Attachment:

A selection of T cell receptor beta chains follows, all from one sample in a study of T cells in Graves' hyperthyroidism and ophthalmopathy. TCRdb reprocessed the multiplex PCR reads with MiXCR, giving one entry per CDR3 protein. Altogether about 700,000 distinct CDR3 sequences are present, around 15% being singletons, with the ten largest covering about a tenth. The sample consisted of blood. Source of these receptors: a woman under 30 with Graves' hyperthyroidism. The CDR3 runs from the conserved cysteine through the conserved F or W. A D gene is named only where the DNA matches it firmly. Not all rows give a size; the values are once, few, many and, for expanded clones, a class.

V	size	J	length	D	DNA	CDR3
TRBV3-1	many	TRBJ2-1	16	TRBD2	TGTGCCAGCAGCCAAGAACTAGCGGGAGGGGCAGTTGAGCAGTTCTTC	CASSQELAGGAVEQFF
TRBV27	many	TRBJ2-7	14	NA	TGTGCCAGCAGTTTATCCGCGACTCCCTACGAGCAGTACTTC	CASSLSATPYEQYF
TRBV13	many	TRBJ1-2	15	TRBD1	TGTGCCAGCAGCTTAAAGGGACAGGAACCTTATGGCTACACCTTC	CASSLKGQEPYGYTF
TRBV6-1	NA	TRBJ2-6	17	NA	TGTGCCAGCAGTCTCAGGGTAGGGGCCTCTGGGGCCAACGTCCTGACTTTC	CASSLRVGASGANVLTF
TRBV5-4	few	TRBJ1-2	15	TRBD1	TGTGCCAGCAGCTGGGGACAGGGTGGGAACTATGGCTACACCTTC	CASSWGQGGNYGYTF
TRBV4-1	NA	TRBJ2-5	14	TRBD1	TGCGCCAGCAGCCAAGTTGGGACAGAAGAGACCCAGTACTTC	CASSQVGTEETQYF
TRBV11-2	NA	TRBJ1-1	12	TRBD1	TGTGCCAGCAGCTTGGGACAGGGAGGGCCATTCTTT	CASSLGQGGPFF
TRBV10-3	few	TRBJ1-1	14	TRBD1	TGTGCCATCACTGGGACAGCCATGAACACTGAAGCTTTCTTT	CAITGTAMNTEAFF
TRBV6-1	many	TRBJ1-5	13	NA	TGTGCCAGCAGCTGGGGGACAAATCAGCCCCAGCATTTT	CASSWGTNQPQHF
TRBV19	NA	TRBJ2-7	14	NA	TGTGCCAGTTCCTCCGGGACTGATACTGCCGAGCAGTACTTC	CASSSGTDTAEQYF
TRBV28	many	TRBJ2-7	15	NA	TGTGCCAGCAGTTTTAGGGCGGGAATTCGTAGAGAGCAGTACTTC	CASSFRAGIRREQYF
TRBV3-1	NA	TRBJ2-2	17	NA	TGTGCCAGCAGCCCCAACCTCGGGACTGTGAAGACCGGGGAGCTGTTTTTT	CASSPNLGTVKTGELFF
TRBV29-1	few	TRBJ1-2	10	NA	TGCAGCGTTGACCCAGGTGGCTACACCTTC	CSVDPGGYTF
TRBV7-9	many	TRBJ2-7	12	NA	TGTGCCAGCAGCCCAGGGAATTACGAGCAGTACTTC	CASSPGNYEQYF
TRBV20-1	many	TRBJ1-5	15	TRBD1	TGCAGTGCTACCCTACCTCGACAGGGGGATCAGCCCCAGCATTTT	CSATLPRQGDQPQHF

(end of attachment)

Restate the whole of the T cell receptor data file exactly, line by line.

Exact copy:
A selection of T cell receptor beta chains follows, all from one sample in a study of T cells in Graves' hyperthyroidism and ophthalmopathy. TCRdb reprocessed the multiplex PCR reads with MiXCR, giving one entry per CDR3 protein. Altogether about 700,000 distinct CDR3 sequences are present, around 15% being singletons, with the ten largest covering about a tenth. The sample consisted of blood. Source of these receptors: a woman under 30 with Graves' hyperthyroidism. The CDR3 runs from the conserved cysteine through the conserved F or W. A D gene is named only where the DNA matches it firmly. Not all rows give a size; the values are once, few, many and, for expanded clones, a class.

V	size	J	length	D	DNA	CDR3
TRBV3-1	many	TRBJ2-1	16	TRBD2	TGTGCCAGCAGCCAAGAACTAGCGGGAGGGGCAGTTGAGCAGTTCTTC	CASSQELAGGAVEQFF
TRBV27	many	TRBJ2-7	14	NA	TGTGCCAGCAGTTTATCCGCGACTCCCTACGAGCAGTACTTC	CASSLSATPYEQYF
TRBV13	many	TRBJ1-2	15	TRBD1	TGTGCCAGCAGCTTAAAGGGACAGGAACCTTATGGCTACACCTTC	CASSLKGQEPYGYTF
TRBV6-1	NA	TRBJ2-6	17	NA	TGTGCCAGCAGTCTCAGGGTAGGGGCCTCTGGGGCCAACGTCCTGACTTTC	CASSLRVGASGANVLTF
TRBV5-4	few	TRBJ1-2	15	TRBD1	TGTGCCAGCAGCTGGGGACAGGGTGGGAACTATGGCTACACCTTC	CASSWGQGGNYGYTF
TRBV4-1	NA	TRBJ2-5	14	TRBD1	TGCGCCAGCAGCCAAGTTGGGACAGAAGAGACCCAGTACTTC	CASSQVGTEETQYF
TRBV11-2	NA	TRBJ1-1	12	TRBD1	TGTGCCAGCAGCTTGGGACAGGGAGGGCCATTCTTT	CASSLGQGGPFF
TRBV10-3	few	TRBJ1-1	14	TRBD1	TGTGCCATCACTGGGACAGCCATGAACACTGAAGCTTTCTTT	CAITGTAMNTEAFF
TRBV6-1	many	TRBJ1-5	13	NA	TGTGCCAGCAGCTGGGGGACAAATCAGCCCCAGCATTTT	CASSWGTNQPQHF
TRBV19	NA	TRBJ2-7	14	NA	TGTGCCAGTTCCTCCGGGACTGATACTGCCGAGCAGTACTTC	CASSSGTDTAEQYF
TRBV28	many	TRBJ2-7	15	NA	TGTGCCAGCAGTTTTAGGGCGGGAATTCGTAGAGAGCAGTACTTC	CASSFRAGIRREQYF
TRBV3-1	NA	TRBJ2-2	17	NA	TGTGCCAGCAGCCCCAACCTCGGGACTGTGAAGACCGGGGAGCTGTTTTTT	CASSPNLGTVKTGELFF
TRBV29-1	few	TRBJ1-2	10	NA	TGCAGCGTTGACCCAGGTGGCTACACCTTC	CSVDPGGYTF
TRBV7-9	many	TRBJ2-7	12	NA	TGTGCCAGCAGCCCAGGGAATTACGAGCAGTACTTC	CASSPGNYEQYF
TRBV20-1	many	TRBJ1-5	15	TRBD1	TGCAGTGCTACCCTACCTCGACAGGGGGATCAGCCCCAGCATTTT	CSATLPRQGDQPQHF